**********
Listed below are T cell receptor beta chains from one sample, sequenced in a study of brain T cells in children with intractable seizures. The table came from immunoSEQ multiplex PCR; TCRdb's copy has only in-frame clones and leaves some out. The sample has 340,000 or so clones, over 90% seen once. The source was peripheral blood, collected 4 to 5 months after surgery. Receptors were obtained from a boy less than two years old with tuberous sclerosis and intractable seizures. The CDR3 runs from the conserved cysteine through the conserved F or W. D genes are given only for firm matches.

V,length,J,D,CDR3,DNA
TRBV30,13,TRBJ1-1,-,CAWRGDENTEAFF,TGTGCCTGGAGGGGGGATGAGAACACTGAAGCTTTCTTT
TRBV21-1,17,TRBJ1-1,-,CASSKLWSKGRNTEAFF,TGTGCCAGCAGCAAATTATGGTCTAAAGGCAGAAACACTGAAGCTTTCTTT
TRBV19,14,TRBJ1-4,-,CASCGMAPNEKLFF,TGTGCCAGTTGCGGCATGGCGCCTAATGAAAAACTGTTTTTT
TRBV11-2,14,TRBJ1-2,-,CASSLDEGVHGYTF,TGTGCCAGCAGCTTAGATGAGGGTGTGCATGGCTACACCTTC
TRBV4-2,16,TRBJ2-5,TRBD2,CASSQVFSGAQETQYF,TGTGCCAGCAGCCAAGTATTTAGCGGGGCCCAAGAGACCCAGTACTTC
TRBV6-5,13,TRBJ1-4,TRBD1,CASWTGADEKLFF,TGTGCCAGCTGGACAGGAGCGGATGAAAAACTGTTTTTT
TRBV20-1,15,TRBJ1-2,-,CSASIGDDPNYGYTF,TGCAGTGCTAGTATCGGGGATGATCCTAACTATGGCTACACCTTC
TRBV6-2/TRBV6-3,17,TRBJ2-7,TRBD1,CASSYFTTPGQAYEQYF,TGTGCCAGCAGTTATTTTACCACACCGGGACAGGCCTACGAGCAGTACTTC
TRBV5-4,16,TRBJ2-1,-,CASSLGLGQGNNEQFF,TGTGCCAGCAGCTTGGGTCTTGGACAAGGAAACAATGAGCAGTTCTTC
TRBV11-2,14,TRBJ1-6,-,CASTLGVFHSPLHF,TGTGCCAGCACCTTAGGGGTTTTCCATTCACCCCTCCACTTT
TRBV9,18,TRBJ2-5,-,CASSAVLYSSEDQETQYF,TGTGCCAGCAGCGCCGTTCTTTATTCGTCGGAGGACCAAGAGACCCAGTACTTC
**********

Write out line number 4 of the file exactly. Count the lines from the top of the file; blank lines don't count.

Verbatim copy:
TRBV21-1,17,TRBJ1-1,-,CASSKLWSKGRNTEAFF,TGTGCCAGCAGCAAATTATGGTCTAAAGGCAGAAACACTGAAGCTTTCTTT